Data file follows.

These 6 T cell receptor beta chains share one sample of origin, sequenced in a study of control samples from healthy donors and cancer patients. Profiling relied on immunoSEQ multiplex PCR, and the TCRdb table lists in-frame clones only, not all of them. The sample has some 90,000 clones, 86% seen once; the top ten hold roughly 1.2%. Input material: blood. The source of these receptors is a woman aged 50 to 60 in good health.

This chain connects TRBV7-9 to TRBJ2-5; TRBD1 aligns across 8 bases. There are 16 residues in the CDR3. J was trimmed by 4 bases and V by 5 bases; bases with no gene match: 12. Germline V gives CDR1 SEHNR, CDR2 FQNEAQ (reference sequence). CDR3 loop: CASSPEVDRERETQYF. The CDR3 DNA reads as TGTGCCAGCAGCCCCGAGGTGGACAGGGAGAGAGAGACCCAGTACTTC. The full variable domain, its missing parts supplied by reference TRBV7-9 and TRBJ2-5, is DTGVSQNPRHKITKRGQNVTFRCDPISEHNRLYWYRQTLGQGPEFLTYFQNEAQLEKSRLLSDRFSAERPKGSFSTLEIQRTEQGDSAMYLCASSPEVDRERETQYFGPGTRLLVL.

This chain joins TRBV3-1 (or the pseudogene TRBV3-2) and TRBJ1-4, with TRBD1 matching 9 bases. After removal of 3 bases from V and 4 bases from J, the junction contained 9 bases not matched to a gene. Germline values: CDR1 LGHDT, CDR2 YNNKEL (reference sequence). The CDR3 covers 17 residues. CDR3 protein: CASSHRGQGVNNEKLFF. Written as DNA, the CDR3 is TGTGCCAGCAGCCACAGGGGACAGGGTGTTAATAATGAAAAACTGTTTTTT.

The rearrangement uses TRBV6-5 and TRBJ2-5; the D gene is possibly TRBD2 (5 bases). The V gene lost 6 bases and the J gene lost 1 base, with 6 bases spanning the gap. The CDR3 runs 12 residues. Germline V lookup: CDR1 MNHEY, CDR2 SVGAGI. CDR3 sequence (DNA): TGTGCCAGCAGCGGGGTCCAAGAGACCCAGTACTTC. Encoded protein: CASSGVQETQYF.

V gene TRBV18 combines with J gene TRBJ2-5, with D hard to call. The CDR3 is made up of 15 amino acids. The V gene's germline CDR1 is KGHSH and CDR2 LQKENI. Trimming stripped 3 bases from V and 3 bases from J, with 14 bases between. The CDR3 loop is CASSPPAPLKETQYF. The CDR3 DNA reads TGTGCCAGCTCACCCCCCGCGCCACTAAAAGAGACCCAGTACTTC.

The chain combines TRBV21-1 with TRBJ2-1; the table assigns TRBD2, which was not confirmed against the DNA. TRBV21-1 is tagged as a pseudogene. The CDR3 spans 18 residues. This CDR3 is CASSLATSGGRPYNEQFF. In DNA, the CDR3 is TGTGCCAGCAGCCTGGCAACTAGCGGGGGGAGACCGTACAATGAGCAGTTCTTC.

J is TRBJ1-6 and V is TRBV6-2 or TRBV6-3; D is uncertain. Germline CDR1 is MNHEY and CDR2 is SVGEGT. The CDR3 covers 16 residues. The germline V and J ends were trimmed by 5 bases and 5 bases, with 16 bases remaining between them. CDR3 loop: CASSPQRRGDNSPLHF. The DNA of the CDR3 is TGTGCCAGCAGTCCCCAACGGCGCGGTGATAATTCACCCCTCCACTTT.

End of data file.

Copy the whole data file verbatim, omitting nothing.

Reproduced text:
These 6 T cell receptor beta chains share one sample of origin, sequenced in a study of control samples from healthy donors and cancer patients. Profiling relied on immunoSEQ multiplex PCR, and the TCRdb table lists in-frame clones only, not all of them. The sample has some 90,000 clones, 86% seen once; the top ten hold roughly 1.2%. Input material: blood. The source of these receptors is a woman aged 50 to 60 in good health.

This chain connects TRBV7-9 to TRBJ2-5; TRBD1 aligns across 8 bases. There are 16 residues in the CDR3. J was trimmed by 4 bases and V by 5 bases; bases with no gene match: 12. Germline V gives CDR1 SEHNR, CDR2 FQNEAQ (reference sequence). CDR3 loop: CASSPEVDRERETQYF. The CDR3 DNA reads as TGTGCCAGCAGCCCCGAGGTGGACAGGGAGAGAGAGACCCAGTACTTC. The full variable domain, its missing parts supplied by reference TRBV7-9 and TRBJ2-5, is DTGVSQNPRHKITKRGQNVTFRCDPISEHNRLYWYRQTLGQGPEFLTYFQNEAQLEKSRLLSDRFSAERPKGSFSTLEIQRTEQGDSAMYLCASSPEVDRERETQYFGPGTRLLVL.

This chain joins TRBV3-1 (or the pseudogene TRBV3-2) and TRBJ1-4, with TRBD1 matching 9 bases. After removal of 3 bases from V and 4 bases from J, the junction contained 9 bases not matched to a gene. Germline values: CDR1 LGHDT, CDR2 YNNKEL (reference sequence). The CDR3 covers 17 residues. CDR3 protein: CASSHRGQGVNNEKLFF. Written as DNA, the CDR3 is TGTGCCAGCAGCCACAGGGGACAGGGTGTTAATAATGAAAAACTGTTTTTT.

The rearrangement uses TRBV6-5 and TRBJ2-5; the D gene is possibly TRBD2 (5 bases). The V gene lost 6 bases and the J gene lost 1 base, with 6 bases spanning the gap. The CDR3 runs 12 residues. Germline V lookup: CDR1 MNHEY, CDR2 SVGAGI. CDR3 sequence (DNA): TGTGCCAGCAGCGGGGTCCAAGAGACCCAGTACTTC. Encoded protein: CASSGVQETQYF.

V gene TRBV18 combines with J gene TRBJ2-5, with D hard to call. The CDR3 is made up of 15 amino acids. The V gene's germline CDR1 is KGHSH and CDR2 LQKENI. Trimming stripped 3 bases from V and 3 bases from J, with 14 bases between. The CDR3 loop is CASSPPAPLKETQYF. The CDR3 DNA reads TGTGCCAGCTCACCCCCCGCGCCACTAAAAGAGACCCAGTACTTC.

The chain combines TRBV21-1 with TRBJ2-1; the table assigns TRBD2, which was not confirmed against the DNA. TRBV21-1 is tagged as a pseudogene. The CDR3 spans 18 residues. This CDR3 is CASSLATSGGRPYNEQFF. In DNA, the CDR3 is TGTGCCAGCAGCCTGGCAACTAGCGGGGGGAGACCGTACAATGAGCAGTTCTTC.

J is TRBJ1-6 and V is TRBV6-2 or TRBV6-3; D is uncertain. Germline CDR1 is MNHEY and CDR2 is SVGEGT. The CDR3 covers 16 residues. The germline V and J ends were trimmed by 5 bases and 5 bases, with 16 bases remaining between them. CDR3 loop: CASSPQRRGDNSPLHF. The DNA of the CDR3 is TGTGCCAGCAGTCCCCAACGGCGCGGTGATAATTCACCCCTCCACTTT.